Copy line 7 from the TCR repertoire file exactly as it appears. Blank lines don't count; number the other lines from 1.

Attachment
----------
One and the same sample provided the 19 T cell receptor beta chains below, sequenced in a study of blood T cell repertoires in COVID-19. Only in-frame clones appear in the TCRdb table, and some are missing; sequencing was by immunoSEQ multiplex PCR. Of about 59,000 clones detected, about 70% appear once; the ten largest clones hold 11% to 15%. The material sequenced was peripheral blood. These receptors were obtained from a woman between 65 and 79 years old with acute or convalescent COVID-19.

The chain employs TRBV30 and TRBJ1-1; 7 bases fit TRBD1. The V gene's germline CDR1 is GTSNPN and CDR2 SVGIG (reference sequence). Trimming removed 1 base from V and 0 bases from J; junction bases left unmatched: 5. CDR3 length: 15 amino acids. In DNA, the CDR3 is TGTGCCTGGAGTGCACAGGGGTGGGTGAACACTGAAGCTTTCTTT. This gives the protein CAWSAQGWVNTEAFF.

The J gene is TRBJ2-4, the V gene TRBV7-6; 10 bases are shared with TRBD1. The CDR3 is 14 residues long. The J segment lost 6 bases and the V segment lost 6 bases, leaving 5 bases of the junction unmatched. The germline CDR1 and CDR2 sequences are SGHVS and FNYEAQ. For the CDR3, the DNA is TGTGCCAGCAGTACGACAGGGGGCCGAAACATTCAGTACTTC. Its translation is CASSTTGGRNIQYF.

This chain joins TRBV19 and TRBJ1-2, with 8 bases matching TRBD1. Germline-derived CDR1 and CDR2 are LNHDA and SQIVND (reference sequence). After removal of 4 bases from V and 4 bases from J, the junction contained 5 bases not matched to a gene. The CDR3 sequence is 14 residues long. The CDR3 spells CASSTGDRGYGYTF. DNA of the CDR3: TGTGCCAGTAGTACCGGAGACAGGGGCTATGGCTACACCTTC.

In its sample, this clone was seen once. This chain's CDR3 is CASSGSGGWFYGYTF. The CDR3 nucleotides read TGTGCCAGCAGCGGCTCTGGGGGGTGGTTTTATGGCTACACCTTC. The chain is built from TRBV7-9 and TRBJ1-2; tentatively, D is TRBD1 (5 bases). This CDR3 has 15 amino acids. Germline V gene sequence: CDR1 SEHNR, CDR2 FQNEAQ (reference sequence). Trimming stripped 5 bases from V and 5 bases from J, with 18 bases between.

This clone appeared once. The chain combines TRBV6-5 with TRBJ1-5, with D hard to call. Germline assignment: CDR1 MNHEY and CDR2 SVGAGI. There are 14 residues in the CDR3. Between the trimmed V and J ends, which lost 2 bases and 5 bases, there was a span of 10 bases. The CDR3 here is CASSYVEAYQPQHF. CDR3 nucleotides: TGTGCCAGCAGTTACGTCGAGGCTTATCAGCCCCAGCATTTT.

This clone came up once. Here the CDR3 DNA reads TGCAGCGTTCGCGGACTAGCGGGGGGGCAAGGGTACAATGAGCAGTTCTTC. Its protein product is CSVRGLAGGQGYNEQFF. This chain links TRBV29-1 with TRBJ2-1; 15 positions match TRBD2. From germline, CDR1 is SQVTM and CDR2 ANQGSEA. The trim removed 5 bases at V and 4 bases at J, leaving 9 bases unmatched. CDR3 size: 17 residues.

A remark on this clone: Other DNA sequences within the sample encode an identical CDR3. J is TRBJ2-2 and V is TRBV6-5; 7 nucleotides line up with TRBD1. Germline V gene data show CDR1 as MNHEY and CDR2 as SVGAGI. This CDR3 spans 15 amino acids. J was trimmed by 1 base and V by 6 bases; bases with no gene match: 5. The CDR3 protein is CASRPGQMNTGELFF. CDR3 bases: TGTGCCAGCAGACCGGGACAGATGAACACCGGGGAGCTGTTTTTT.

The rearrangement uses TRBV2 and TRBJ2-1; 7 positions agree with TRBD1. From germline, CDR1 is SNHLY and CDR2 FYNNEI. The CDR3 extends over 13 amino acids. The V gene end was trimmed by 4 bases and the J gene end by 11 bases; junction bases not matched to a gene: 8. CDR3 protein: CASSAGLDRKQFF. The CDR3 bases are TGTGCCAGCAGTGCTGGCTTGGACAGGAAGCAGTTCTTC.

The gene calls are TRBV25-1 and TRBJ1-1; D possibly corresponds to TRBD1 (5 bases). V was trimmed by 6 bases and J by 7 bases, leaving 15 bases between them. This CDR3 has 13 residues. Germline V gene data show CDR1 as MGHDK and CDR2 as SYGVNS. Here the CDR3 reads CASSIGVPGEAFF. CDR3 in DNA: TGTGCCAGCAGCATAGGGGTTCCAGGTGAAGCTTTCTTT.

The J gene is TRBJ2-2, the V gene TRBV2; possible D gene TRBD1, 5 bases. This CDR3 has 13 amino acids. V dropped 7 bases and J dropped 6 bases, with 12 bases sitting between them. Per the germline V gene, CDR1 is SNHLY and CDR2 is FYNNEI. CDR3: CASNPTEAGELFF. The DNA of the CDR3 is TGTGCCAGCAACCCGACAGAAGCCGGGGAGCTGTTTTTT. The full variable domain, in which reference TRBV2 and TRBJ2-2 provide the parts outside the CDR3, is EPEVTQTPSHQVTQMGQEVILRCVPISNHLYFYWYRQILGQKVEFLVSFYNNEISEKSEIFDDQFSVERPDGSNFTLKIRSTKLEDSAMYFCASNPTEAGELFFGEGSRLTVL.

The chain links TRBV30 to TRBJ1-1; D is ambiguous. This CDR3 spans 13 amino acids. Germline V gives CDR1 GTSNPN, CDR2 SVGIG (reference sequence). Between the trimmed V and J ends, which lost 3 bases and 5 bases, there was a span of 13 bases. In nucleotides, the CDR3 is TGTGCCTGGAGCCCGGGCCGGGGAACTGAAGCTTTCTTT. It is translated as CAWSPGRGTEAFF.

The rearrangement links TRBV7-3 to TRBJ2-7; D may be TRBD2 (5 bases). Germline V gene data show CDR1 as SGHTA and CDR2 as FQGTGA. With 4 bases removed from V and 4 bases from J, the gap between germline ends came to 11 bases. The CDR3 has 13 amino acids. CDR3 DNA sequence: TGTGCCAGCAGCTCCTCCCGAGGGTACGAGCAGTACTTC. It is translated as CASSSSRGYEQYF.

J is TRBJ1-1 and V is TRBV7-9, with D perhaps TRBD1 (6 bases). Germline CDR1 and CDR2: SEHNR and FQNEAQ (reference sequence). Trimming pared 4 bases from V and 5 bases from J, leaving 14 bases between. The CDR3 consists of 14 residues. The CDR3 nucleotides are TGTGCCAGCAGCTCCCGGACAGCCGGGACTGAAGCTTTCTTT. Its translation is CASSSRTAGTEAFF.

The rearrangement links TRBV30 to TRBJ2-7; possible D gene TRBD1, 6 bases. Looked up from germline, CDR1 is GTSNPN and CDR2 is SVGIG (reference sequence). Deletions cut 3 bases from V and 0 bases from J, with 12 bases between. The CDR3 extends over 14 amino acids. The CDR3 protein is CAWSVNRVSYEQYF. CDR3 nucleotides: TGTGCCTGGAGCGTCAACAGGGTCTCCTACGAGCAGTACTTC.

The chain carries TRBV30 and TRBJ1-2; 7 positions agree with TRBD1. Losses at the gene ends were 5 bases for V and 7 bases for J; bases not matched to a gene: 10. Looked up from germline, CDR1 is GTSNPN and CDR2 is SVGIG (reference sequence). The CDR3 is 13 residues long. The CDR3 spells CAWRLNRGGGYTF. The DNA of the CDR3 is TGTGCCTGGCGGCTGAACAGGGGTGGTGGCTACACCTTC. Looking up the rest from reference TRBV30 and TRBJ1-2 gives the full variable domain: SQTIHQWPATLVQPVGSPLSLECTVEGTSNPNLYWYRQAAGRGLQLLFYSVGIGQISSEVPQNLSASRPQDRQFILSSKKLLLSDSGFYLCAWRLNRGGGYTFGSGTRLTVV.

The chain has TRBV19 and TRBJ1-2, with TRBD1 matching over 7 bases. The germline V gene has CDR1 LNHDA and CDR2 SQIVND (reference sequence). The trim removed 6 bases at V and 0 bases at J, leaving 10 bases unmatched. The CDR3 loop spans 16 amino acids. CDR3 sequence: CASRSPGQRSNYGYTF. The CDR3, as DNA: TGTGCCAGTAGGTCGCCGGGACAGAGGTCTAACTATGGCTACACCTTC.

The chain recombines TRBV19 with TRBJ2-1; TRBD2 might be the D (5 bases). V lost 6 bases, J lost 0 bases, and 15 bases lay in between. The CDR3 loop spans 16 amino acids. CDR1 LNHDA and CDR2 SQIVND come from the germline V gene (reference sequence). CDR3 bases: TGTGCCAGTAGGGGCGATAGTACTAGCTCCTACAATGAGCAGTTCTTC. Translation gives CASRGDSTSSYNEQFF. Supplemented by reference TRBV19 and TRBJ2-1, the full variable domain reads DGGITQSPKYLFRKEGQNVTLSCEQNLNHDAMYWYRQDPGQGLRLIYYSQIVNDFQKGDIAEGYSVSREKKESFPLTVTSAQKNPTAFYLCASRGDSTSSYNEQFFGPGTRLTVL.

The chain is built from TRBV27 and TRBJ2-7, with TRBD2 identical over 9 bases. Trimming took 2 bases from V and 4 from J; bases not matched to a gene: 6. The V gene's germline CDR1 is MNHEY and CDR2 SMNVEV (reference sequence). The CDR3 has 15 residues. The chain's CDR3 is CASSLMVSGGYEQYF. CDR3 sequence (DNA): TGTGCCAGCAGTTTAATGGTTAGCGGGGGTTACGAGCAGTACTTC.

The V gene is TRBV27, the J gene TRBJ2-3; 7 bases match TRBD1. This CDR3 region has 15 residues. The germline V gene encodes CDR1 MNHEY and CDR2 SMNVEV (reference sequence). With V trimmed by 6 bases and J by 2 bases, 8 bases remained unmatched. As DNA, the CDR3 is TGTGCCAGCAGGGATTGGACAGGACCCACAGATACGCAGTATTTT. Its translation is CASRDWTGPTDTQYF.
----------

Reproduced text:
This clone came up once. Here the CDR3 DNA reads TGCAGCGTTCGCGGACTAGCGGGGGGGCAAGGGTACAATGAGCAGTTCTTC. Its protein product is CSVRGLAGGQGYNEQFF. This chain links TRBV29-1 with TRBJ2-1; 15 positions match TRBD2. From germline, CDR1 is SQVTM and CDR2 ANQGSEA. The trim removed 5 bases at V and 4 bases at J, leaving 9 bases unmatched. CDR3 size: 17 residues.